Women COVID-19 frontliners in India demand better pay and protection


Tens of thousands of Indian female health workers on the frontline of India’s battle against COVID-19 have gone on strike to demand better pay and protection, after enduring months of harassment, underpayment and lack of protection.

With the country registering the world’s third highest pandemic caseload at more than two million infections, women in several states have gone on a two-day strike and plan a mass protest in Delhi on Sunday, August 09.

About one million of the accredited social health activists (ASHAs) across India have been given the responsibility of hunting for suspected coronavirus cases, especially in villages and slums.

Officially they are referred to as volunteers and the government gives them an allowance of 1,000 rupees (US$13) a month.

The health workers went on strike Friday and Saturday, and are demanding a 21,000 rupee monthly salary as well as a pension and anti-virus protection equipment and testing.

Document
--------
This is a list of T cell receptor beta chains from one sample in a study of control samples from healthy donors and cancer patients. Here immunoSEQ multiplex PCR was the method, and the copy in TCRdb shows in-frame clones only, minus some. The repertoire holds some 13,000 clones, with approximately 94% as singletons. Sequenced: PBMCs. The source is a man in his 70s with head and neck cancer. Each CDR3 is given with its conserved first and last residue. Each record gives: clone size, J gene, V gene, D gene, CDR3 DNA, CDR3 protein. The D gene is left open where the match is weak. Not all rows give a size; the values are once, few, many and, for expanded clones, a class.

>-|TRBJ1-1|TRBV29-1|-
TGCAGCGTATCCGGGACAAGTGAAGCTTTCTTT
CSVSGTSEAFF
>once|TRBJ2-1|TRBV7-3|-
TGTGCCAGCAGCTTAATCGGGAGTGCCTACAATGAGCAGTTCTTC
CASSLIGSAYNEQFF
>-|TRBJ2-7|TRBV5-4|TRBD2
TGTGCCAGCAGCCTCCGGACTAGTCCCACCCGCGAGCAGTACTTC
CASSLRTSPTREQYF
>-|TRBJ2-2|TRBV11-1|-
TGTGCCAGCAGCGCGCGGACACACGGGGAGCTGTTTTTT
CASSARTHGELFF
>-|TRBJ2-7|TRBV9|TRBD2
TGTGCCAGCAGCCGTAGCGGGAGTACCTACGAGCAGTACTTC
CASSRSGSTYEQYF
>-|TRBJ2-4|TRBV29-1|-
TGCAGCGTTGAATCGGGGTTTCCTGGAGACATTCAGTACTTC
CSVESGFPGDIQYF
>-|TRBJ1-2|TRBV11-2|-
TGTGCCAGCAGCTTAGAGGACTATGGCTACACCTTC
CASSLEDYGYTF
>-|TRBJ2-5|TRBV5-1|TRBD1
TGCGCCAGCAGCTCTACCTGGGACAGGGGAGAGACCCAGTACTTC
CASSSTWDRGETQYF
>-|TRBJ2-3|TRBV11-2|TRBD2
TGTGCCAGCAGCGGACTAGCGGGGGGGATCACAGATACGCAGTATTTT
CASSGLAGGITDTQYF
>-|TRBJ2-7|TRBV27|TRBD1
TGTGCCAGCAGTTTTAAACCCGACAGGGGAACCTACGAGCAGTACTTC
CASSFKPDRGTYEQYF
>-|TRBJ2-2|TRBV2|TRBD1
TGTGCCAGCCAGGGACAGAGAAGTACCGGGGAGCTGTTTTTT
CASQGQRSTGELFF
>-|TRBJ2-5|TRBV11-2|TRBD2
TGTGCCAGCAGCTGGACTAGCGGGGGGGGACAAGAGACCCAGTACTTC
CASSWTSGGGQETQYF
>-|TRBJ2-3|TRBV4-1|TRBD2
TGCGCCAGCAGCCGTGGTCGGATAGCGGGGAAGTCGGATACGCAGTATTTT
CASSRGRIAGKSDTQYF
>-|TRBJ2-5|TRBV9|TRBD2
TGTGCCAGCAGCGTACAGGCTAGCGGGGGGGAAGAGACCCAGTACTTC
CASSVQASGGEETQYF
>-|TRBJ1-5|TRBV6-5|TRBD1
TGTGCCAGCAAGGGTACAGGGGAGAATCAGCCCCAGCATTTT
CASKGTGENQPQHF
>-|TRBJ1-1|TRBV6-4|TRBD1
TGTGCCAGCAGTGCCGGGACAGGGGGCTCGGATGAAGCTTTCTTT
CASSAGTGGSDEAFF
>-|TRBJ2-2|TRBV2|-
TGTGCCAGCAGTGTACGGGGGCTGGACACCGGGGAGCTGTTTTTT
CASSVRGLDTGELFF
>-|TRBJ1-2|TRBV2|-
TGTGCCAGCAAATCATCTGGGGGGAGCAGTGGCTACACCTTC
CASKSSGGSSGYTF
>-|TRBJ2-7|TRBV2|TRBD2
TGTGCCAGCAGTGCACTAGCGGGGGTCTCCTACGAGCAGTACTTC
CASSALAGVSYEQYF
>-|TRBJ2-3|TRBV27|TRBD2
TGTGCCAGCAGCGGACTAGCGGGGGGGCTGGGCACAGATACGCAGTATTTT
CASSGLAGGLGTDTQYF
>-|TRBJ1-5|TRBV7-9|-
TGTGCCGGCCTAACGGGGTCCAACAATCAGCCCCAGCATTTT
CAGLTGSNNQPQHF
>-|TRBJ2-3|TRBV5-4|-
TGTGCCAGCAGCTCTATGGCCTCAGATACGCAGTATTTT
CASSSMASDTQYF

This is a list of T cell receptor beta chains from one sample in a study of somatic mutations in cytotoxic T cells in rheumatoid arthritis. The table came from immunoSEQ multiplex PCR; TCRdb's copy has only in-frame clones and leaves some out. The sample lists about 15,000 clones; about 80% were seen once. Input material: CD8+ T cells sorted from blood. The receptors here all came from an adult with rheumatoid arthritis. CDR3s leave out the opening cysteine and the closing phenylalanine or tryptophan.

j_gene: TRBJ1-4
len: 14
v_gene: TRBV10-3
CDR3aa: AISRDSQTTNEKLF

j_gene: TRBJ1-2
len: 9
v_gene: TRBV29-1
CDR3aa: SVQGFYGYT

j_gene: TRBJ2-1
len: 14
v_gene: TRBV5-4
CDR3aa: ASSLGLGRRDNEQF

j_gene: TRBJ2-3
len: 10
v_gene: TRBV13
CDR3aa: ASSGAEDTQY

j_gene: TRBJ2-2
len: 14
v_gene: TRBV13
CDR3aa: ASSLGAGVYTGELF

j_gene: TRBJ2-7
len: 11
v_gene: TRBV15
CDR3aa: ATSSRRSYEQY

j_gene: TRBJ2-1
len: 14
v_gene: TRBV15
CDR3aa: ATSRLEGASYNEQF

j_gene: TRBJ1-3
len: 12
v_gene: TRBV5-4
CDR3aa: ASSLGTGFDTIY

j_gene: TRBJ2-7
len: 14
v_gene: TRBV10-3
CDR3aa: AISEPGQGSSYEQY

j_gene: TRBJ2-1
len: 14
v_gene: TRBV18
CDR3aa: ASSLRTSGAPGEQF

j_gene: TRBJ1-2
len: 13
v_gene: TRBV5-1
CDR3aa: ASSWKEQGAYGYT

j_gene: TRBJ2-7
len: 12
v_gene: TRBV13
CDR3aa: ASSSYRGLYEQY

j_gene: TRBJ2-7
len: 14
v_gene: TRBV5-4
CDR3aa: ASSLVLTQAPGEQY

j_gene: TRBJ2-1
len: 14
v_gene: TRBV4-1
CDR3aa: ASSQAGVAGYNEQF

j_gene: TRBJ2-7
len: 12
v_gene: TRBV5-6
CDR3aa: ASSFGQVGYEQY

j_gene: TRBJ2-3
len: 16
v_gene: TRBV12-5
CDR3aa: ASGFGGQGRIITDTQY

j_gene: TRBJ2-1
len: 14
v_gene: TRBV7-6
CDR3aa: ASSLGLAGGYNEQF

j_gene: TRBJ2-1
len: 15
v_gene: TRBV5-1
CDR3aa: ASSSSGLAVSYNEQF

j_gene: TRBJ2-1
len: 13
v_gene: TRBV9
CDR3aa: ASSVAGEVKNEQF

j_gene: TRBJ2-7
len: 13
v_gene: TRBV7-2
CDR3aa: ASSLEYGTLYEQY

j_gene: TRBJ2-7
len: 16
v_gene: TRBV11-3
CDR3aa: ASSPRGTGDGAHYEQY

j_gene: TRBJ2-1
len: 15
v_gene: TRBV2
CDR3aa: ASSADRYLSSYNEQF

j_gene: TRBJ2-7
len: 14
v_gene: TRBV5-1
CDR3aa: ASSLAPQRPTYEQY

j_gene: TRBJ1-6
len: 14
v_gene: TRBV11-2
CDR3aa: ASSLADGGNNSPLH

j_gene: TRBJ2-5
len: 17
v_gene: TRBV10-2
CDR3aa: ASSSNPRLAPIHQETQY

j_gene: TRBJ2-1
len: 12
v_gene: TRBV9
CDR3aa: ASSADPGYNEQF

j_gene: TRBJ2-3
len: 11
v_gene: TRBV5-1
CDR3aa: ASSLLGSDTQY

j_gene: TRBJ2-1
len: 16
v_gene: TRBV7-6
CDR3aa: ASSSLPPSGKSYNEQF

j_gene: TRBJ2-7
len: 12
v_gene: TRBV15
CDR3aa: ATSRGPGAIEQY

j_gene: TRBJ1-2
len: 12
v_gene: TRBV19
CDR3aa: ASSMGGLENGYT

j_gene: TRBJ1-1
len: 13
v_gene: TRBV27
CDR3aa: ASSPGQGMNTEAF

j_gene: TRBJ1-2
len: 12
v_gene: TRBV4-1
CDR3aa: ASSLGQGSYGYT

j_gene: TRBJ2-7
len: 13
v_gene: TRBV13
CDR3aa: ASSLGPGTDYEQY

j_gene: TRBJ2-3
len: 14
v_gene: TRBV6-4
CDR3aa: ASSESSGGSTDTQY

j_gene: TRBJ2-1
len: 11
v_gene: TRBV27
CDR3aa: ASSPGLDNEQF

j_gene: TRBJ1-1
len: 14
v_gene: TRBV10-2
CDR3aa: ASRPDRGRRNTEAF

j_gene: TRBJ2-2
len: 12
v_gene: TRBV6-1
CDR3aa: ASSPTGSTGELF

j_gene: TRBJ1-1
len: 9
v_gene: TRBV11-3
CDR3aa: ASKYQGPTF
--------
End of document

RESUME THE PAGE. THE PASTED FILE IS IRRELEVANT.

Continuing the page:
The women, whose protests have been building over the past month, say they have faced attacks and harassment in some villages.

Shiksha Rana, an ASHA in Delhi, told AFP at least 200 have been infected with the coronavirus in the Delhi region alone.

“Their families were also infected. We had to crowdfund money for their treatment and food for their families,” said Rana.

The ASHAs were set up in 2005 and since then have played a key role helping to eradicate polio in India as well as helping with home births.

Rahul Gandhi, a senior leader in the opposition Congress party, said the government had been “blind and deaf” to the work and demands of the women.

Leading public health specialist Anant Bhan said the women play a “critical” role in India’s under-funded health service. (Source: CNA)